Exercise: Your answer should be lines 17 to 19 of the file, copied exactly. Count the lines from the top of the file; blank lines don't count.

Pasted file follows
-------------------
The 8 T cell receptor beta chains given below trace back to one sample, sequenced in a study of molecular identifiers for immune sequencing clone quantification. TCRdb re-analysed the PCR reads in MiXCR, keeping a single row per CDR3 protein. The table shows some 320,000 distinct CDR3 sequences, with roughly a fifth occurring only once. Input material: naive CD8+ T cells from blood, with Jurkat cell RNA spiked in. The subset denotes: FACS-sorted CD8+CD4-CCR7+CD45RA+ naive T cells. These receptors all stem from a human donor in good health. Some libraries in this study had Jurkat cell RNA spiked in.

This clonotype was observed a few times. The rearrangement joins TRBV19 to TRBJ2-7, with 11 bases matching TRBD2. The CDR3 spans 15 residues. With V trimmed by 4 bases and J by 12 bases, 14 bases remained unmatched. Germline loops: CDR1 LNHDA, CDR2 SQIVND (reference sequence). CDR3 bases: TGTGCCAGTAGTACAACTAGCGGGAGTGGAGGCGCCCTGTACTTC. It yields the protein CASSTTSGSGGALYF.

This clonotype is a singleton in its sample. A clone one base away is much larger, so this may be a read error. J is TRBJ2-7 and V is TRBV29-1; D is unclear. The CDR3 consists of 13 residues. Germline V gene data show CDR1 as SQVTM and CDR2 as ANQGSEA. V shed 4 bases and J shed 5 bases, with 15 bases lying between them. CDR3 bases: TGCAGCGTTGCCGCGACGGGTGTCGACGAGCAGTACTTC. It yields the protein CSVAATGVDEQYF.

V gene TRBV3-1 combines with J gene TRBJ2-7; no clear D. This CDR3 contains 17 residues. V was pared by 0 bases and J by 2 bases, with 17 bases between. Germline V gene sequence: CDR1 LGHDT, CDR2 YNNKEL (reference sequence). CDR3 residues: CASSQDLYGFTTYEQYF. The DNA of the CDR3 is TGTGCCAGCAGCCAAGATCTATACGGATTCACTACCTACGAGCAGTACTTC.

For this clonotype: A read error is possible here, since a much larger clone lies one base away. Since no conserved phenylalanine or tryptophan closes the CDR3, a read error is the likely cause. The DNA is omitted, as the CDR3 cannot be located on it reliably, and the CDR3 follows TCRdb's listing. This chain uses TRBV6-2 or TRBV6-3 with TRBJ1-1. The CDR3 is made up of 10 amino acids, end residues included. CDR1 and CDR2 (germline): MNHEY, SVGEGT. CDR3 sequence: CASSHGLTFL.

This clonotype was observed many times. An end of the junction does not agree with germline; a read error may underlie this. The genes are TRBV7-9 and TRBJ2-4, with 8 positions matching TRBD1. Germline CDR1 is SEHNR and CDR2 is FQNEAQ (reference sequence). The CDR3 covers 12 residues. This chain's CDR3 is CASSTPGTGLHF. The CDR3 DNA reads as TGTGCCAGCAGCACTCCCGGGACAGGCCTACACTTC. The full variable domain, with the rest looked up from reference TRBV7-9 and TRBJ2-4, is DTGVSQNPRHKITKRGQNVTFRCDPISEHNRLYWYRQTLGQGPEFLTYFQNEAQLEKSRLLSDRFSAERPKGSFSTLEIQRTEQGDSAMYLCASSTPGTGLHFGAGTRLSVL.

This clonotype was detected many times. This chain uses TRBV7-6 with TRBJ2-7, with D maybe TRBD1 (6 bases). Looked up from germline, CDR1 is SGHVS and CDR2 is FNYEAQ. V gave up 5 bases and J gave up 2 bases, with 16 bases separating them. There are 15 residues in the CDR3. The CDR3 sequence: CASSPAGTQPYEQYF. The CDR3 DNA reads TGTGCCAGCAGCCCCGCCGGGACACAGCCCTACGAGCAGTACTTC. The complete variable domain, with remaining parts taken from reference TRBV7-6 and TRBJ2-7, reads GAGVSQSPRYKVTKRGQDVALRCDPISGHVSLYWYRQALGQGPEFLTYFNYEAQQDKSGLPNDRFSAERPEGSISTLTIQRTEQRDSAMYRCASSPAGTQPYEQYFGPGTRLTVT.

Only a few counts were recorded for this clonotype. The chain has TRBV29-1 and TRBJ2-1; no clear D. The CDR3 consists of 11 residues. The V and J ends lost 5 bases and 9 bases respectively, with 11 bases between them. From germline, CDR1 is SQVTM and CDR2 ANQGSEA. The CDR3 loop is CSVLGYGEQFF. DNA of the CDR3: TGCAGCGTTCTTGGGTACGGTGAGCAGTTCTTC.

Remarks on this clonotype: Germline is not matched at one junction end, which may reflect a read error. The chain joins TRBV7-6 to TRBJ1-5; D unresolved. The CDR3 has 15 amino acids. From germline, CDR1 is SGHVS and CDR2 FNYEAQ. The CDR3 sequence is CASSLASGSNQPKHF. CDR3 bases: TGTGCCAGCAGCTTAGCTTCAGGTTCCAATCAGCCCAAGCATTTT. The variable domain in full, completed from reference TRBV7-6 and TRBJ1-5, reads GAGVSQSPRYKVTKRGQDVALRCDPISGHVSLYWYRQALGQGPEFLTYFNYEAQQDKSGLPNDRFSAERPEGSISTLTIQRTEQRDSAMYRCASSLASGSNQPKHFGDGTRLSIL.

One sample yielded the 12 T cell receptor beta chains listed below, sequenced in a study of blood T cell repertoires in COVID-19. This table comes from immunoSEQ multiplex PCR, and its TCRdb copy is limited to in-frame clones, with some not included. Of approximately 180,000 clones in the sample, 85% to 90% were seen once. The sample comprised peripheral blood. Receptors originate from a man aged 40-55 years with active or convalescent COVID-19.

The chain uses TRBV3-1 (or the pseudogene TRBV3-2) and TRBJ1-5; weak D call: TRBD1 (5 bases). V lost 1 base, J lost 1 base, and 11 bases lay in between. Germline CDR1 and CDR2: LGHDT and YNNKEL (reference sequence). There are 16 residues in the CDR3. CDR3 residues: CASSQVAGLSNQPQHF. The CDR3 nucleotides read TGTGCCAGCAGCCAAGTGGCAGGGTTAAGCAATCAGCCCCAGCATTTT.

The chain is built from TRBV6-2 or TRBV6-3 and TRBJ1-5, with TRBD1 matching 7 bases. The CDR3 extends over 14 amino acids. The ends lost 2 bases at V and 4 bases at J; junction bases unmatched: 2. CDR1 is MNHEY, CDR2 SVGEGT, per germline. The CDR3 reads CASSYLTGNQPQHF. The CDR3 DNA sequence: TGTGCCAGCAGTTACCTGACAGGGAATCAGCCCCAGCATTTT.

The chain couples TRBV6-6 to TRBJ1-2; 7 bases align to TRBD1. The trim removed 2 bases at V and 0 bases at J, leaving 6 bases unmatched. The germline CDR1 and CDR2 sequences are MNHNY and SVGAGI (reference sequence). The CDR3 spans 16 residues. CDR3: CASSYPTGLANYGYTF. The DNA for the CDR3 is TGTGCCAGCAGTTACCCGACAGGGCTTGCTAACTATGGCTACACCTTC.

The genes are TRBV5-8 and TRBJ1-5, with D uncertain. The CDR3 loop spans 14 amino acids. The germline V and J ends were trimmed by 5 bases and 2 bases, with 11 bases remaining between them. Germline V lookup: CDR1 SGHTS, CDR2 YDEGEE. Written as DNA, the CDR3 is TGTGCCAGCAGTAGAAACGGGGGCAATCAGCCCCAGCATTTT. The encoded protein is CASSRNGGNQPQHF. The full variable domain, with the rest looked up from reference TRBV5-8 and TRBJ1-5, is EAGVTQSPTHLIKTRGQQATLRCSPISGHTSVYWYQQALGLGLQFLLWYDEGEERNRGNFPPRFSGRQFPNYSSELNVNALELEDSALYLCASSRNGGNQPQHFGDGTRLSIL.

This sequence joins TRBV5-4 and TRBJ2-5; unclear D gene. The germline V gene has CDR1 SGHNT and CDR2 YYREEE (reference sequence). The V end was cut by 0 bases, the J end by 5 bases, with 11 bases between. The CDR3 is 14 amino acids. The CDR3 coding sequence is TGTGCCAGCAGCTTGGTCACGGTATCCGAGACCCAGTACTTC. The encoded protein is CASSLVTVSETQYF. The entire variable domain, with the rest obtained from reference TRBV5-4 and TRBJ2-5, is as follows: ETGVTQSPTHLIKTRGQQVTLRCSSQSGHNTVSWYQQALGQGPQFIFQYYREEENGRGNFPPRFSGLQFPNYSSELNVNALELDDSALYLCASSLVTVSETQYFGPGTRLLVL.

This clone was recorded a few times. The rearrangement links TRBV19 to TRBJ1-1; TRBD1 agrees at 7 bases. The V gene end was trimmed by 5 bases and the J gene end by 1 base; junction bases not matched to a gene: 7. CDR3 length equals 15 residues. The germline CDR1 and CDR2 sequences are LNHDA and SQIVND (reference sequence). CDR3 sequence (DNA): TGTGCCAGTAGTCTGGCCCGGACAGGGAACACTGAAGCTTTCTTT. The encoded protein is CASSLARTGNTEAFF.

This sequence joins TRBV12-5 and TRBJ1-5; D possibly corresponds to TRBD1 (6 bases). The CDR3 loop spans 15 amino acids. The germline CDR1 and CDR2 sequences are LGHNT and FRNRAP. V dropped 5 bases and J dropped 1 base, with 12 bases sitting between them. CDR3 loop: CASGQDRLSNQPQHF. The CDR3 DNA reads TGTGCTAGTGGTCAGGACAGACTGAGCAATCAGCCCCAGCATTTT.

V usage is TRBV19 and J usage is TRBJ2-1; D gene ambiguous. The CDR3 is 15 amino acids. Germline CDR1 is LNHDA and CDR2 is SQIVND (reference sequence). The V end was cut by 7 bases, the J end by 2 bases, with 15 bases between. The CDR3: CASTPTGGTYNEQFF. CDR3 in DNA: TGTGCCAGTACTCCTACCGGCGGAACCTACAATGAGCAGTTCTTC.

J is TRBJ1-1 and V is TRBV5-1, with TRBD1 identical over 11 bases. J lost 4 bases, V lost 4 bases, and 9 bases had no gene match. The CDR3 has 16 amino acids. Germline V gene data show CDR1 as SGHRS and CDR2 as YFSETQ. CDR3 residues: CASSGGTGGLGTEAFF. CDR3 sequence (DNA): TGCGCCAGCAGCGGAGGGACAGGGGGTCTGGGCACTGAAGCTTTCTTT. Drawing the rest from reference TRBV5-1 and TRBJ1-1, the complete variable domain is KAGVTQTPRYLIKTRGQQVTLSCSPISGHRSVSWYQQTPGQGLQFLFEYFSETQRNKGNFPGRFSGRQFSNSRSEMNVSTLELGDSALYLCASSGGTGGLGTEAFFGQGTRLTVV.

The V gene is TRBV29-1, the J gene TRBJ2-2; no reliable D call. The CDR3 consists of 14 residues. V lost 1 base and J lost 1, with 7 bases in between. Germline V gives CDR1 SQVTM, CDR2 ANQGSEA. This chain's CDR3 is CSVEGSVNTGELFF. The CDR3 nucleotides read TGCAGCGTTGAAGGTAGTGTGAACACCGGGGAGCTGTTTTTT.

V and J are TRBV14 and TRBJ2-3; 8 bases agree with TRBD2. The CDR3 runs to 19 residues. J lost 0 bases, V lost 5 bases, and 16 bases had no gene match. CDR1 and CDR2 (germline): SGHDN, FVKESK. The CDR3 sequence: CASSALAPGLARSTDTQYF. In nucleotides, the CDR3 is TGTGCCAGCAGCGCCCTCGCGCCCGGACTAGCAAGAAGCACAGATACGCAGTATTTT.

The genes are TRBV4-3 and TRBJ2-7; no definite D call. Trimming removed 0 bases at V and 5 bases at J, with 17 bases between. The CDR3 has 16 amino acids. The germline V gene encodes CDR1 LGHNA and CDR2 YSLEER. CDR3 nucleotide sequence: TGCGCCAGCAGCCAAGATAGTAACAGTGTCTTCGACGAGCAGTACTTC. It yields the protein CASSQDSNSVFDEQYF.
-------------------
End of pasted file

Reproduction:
This sequence joins TRBV12-5 and TRBJ1-5; D possibly corresponds to TRBD1 (6 bases). The CDR3 loop spans 15 amino acids. The germline CDR1 and CDR2 sequences are LGHNT and FRNRAP. V dropped 5 bases and J dropped 1 base, with 12 bases sitting between them. CDR3 loop: CASGQDRLSNQPQHF. The CDR3 DNA reads TGTGCTAGTGGTCAGGACAGACTGAGCAATCAGCCCCAGCATTTT.

V usage is TRBV19 and J usage is TRBJ2-1; D gene ambiguous. The CDR3 is 15 amino acids. Germline CDR1 is LNHDA and CDR2 is SQIVND (reference sequence). The V end was cut by 7 bases, the J end by 2 bases, with 15 bases between. The CDR3: CASTPTGGTYNEQFF. CDR3 in DNA: TGTGCCAGTACTCCTACCGGCGGAACCTACAATGAGCAGTTCTTC.

J is TRBJ1-1 and V is TRBV5-1, with TRBD1 identical over 11 bases. J lost 4 bases, V lost 4 bases, and 9 bases had no gene match. The CDR3 has 16 amino acids. Germline V gene data show CDR1 as SGHRS and CDR2 as YFSETQ. CDR3 residues: CASSGGTGGLGTEAFF. CDR3 sequence (DNA): TGCGCCAGCAGCGGAGGGACAGGGGGTCTGGGCACTGAAGCTTTCTTT. Drawing the rest from reference TRBV5-1 and TRBJ1-1, the complete variable domain is KAGVTQTPRYLIKTRGQQVTLSCSPISGHRSVSWYQQTPGQGLQFLFEYFSETQRNKGNFPGRFSGRQFSNSRSEMNVSTLELGDSALYLCASSGGTGGLGTEAFFGQGTRLTVV.